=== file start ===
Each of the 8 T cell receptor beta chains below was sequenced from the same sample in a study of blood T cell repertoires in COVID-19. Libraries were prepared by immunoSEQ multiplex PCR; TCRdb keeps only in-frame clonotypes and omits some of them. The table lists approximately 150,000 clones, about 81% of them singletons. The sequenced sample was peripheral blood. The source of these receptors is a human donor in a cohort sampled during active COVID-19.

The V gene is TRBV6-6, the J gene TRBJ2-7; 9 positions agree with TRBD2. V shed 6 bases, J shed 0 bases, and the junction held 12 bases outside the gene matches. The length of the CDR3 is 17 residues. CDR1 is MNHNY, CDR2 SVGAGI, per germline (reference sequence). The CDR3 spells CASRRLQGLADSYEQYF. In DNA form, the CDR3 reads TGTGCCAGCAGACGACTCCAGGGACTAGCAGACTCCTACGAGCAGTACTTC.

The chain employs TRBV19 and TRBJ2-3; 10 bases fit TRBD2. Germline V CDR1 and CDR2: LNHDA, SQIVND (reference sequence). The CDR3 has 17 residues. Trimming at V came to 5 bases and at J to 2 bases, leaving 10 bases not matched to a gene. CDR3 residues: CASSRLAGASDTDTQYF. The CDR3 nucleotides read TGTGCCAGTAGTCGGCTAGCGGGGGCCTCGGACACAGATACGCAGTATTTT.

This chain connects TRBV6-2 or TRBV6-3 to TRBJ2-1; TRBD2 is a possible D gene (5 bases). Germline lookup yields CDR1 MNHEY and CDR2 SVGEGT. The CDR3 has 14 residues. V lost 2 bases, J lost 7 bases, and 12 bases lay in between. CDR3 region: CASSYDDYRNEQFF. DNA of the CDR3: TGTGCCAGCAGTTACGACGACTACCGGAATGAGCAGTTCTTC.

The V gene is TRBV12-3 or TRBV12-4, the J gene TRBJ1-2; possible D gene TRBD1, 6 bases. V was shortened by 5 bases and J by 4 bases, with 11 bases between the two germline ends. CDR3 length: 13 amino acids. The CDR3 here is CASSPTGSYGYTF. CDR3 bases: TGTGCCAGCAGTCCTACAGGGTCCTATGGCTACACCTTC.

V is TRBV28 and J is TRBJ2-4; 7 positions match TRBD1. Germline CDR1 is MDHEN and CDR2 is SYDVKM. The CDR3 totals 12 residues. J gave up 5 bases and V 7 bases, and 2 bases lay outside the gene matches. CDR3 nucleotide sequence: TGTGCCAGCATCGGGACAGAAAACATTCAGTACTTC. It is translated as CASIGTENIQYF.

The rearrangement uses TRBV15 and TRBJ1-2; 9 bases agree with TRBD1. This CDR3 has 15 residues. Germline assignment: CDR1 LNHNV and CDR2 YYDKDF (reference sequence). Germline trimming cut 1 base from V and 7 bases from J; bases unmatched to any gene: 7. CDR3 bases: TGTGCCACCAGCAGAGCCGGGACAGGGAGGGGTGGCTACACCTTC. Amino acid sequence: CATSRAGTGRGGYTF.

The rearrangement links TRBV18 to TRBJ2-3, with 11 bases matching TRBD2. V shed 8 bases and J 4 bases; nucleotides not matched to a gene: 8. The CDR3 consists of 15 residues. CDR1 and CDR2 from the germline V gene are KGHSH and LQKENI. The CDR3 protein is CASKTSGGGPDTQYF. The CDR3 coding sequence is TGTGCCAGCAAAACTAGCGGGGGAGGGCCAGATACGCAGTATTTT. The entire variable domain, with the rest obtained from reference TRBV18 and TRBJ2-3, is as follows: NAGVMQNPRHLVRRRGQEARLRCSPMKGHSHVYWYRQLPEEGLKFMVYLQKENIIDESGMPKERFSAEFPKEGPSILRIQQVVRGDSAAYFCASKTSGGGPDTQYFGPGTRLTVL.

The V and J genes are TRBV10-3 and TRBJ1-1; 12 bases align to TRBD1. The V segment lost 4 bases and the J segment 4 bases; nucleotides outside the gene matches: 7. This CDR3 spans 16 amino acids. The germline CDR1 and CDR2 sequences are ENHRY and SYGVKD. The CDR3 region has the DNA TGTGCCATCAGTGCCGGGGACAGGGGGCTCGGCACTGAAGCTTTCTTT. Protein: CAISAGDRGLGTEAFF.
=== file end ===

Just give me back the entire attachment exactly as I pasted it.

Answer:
Each of the 8 T cell receptor beta chains below was sequenced from the same sample in a study of blood T cell repertoires in COVID-19. Libraries were prepared by immunoSEQ multiplex PCR; TCRdb keeps only in-frame clonotypes and omits some of them. The table lists approximately 150,000 clones, about 81% of them singletons. The sequenced sample was peripheral blood. The source of these receptors is a human donor in a cohort sampled during active COVID-19.

The V gene is TRBV6-6, the J gene TRBJ2-7; 9 positions agree with TRBD2. V shed 6 bases, J shed 0 bases, and the junction held 12 bases outside the gene matches. The length of the CDR3 is 17 residues. CDR1 is MNHNY, CDR2 SVGAGI, per germline (reference sequence). The CDR3 spells CASRRLQGLADSYEQYF. In DNA form, the CDR3 reads TGTGCCAGCAGACGACTCCAGGGACTAGCAGACTCCTACGAGCAGTACTTC.

The chain employs TRBV19 and TRBJ2-3; 10 bases fit TRBD2. Germline V CDR1 and CDR2: LNHDA, SQIVND (reference sequence). The CDR3 has 17 residues. Trimming at V came to 5 bases and at J to 2 bases, leaving 10 bases not matched to a gene. CDR3 residues: CASSRLAGASDTDTQYF. The CDR3 nucleotides read TGTGCCAGTAGTCGGCTAGCGGGGGCCTCGGACACAGATACGCAGTATTTT.

This chain connects TRBV6-2 or TRBV6-3 to TRBJ2-1; TRBD2 is a possible D gene (5 bases). Germline lookup yields CDR1 MNHEY and CDR2 SVGEGT. The CDR3 has 14 residues. V lost 2 bases, J lost 7 bases, and 12 bases lay in between. CDR3 region: CASSYDDYRNEQFF. DNA of the CDR3: TGTGCCAGCAGTTACGACGACTACCGGAATGAGCAGTTCTTC.

The V gene is TRBV12-3 or TRBV12-4, the J gene TRBJ1-2; possible D gene TRBD1, 6 bases. V was shortened by 5 bases and J by 4 bases, with 11 bases between the two germline ends. CDR3 length: 13 amino acids. The CDR3 here is CASSPTGSYGYTF. CDR3 bases: TGTGCCAGCAGTCCTACAGGGTCCTATGGCTACACCTTC.

V is TRBV28 and J is TRBJ2-4; 7 positions match TRBD1. Germline CDR1 is MDHEN and CDR2 is SYDVKM. The CDR3 totals 12 residues. J gave up 5 bases and V 7 bases, and 2 bases lay outside the gene matches. CDR3 nucleotide sequence: TGTGCCAGCATCGGGACAGAAAACATTCAGTACTTC. It is translated as CASIGTENIQYF.

The rearrangement uses TRBV15 and TRBJ1-2; 9 bases agree with TRBD1. This CDR3 has 15 residues. Germline assignment: CDR1 LNHNV and CDR2 YYDKDF (reference sequence). Germline trimming cut 1 base from V and 7 bases from J; bases unmatched to any gene: 7. CDR3 bases: TGTGCCACCAGCAGAGCCGGGACAGGGAGGGGTGGCTACACCTTC. Amino acid sequence: CATSRAGTGRGGYTF.

The rearrangement links TRBV18 to TRBJ2-3, with 11 bases matching TRBD2. V shed 8 bases and J 4 bases; nucleotides not matched to a gene: 8. The CDR3 consists of 15 residues. CDR1 and CDR2 from the germline V gene are KGHSH and LQKENI. The CDR3 protein is CASKTSGGGPDTQYF. The CDR3 coding sequence is TGTGCCAGCAAAACTAGCGGGGGAGGGCCAGATACGCAGTATTTT. The entire variable domain, with the rest obtained from reference TRBV18 and TRBJ2-3, is as follows: NAGVMQNPRHLVRRRGQEARLRCSPMKGHSHVYWYRQLPEEGLKFMVYLQKENIIDESGMPKERFSAEFPKEGPSILRIQQVVRGDSAAYFCASKTSGGGPDTQYFGPGTRLTVL.

The V and J genes are TRBV10-3 and TRBJ1-1; 12 bases align to TRBD1. The V segment lost 4 bases and the J segment 4 bases; nucleotides outside the gene matches: 7. This CDR3 spans 16 amino acids. The germline CDR1 and CDR2 sequences are ENHRY and SYGVKD. The CDR3 region has the DNA TGTGCCATCAGTGCCGGGGACAGGGGGCTCGGCACTGAAGCTTTCTTT. Protein: CAISAGDRGLGTEAFF.